Aid worker Soloman Okoduwa (front) and resident Joy Joy Eriamentor (behind) listen to Naomi Benjamin tell her story. (VOA/Heather Murdock)Aid worker Soloman Okoduwa (front) and resident Joy Joy Eriamentor (behind) listen to Naomi Benjamin tell her story. (VOA/Heather Murdock)
x
Aid worker Soloman Okoduwa (front) and resident Joy Joy Eriamentor (behind) listen to Naomi Benjamin tell her story. (VOA/Heather Murdock)
Aid worker Soloman Okoduwa (front) and resident Joy Joy Eriamentor (behind) listen to Naomi Benjamin tell her story. (VOA/Heather Murdock)
Sitting by a stack of firewood, 23-year-old Naomi Benjamin tells the story of her high hopes for Europe being dashed when she found out they brought her to be a prostitute.  She attempted to run away from the traffickers and spent more than two years in jail before they deported her.

"It was... It was terrible.  My mind was troubling me.  This was not where I was supposed to be," she said.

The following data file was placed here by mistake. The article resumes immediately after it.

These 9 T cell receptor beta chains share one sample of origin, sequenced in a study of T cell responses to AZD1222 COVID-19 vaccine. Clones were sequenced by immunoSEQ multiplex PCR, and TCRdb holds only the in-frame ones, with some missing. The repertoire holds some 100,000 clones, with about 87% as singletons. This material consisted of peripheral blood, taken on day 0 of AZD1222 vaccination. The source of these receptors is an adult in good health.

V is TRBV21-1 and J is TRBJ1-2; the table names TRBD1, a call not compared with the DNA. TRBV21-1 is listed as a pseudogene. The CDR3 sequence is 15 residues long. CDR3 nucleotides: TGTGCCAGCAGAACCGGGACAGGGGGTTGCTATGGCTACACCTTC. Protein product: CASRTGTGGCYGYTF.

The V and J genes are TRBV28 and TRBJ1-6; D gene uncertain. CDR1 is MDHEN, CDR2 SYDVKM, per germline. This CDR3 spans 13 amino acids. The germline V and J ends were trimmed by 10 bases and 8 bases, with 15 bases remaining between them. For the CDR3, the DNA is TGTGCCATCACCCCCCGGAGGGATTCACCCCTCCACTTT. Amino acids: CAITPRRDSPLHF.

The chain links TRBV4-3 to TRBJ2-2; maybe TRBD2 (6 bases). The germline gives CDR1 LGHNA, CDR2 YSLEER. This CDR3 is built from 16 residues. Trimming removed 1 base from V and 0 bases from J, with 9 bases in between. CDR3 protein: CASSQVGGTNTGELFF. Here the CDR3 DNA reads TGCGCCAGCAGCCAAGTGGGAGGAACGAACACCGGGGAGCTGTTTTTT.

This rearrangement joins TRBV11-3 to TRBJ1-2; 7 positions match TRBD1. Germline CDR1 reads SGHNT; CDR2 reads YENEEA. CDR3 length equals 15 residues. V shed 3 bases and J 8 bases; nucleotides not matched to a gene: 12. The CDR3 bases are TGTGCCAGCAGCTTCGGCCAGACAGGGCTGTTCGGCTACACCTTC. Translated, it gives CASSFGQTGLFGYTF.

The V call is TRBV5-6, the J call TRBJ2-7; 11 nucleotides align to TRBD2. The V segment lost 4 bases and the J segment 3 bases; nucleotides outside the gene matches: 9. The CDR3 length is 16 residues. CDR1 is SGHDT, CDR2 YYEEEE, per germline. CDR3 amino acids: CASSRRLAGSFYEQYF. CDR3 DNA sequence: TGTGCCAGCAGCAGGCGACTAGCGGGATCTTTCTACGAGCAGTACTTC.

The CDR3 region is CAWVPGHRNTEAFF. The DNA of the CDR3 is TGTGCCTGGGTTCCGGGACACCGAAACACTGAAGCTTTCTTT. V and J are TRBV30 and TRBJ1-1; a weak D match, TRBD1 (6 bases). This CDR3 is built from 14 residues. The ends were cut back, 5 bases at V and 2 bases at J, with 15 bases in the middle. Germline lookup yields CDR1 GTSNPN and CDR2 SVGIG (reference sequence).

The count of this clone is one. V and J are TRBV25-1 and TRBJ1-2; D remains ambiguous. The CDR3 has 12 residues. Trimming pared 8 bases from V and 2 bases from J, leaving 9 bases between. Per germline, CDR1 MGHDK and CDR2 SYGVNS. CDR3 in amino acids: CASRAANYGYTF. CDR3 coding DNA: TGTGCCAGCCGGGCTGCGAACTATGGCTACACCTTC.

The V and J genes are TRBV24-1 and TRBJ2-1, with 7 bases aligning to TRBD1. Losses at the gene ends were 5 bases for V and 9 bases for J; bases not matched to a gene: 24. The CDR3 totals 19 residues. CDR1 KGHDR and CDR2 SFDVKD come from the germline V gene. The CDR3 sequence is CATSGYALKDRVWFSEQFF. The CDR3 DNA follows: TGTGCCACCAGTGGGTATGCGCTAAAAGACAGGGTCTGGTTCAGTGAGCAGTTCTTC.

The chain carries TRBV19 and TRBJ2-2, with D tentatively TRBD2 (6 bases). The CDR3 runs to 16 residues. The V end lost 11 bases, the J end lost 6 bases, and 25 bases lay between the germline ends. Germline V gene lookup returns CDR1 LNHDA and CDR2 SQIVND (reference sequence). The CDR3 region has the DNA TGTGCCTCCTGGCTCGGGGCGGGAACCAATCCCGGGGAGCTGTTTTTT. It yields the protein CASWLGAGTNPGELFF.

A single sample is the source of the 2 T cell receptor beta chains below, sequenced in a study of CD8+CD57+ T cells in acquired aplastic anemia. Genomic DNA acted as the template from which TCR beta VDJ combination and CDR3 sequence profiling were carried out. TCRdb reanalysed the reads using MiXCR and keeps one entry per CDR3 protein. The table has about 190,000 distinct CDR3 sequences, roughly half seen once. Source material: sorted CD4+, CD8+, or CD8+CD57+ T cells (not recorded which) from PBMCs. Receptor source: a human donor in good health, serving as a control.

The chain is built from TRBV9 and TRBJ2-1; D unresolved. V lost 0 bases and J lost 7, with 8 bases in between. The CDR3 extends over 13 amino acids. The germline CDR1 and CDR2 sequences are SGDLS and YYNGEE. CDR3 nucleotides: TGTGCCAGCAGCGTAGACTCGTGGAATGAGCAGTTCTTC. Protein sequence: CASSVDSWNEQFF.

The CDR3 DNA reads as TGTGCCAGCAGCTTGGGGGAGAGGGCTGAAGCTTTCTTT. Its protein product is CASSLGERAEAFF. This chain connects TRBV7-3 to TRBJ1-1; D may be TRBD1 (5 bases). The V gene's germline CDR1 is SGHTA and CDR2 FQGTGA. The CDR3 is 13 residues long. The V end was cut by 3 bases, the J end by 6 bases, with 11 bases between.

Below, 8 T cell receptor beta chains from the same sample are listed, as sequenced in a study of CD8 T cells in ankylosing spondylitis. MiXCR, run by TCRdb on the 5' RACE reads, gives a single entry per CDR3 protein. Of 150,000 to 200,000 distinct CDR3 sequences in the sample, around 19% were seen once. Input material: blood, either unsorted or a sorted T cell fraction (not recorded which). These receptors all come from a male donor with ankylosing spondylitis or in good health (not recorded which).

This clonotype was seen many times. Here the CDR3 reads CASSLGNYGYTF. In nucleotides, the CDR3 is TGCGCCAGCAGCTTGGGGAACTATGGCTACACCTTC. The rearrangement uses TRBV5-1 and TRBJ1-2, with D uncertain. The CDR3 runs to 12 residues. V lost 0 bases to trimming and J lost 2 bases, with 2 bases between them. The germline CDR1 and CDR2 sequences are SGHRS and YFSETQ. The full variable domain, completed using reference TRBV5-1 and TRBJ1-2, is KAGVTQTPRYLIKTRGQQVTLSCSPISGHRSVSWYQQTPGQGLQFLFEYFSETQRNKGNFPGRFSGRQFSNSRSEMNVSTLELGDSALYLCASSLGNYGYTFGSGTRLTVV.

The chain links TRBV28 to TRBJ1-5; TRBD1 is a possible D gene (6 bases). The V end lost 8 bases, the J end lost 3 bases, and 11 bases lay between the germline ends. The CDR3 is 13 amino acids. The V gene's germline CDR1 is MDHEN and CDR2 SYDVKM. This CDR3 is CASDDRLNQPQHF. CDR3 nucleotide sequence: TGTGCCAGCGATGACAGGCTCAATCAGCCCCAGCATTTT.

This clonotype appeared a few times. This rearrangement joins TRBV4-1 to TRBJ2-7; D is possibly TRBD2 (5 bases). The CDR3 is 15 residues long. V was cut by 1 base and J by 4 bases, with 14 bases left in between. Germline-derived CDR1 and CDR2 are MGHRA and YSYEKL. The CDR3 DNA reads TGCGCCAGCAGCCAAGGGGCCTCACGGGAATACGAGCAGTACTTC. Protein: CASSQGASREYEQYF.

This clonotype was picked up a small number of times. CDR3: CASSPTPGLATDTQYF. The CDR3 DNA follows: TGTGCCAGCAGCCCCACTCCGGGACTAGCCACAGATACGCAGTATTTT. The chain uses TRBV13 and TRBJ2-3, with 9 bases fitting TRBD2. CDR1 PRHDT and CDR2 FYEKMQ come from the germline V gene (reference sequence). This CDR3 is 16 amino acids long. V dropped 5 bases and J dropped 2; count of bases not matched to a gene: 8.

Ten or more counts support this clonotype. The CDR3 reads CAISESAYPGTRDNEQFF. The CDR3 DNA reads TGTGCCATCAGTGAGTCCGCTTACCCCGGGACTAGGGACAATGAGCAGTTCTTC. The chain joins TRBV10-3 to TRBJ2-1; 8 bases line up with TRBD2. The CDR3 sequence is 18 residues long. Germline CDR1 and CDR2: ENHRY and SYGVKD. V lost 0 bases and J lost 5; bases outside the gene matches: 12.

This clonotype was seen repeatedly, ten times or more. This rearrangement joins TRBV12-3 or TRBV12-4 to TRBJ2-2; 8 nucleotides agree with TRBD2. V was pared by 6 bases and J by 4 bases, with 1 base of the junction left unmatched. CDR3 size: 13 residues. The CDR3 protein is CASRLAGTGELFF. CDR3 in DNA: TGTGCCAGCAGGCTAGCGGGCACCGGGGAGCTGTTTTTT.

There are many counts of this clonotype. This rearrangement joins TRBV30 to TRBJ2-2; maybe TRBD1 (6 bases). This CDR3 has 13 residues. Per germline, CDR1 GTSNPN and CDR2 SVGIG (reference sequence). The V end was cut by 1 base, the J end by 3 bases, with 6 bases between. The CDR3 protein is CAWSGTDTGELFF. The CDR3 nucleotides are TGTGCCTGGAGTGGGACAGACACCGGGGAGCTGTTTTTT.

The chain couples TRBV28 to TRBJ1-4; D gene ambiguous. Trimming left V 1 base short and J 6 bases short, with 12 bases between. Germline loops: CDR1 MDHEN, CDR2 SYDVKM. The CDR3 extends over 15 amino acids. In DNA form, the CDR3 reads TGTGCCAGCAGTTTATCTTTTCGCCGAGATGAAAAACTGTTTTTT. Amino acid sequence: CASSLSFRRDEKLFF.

Her neighbor, 18-year-old Joy Eriamentor, listens to the tale, curious and concerned, but not dissuaded from her own dreams of travel.  She says she loves science but here in Abumere there is no chance for her to get ahead.

“We do not have any help here.  Nothing, no work.  Because my family is too poor, that is why I want to go to America," she said.

Officials say sex trafficking’s main enemy is awareness, and girls like Joy may be protected from a long, hard journey if they know they will have to repay facilitiators once they arrive in Europe.

Desperation from abject poverty, they add, drives all forms of human trafficking in Nigeria.  Young people knowingly risk their lives and freedom to find a better life because they feel they have nothing to lose.

You May Like

Elusive Deal With Iran Could Yield Foreign Policy Legacy for Obama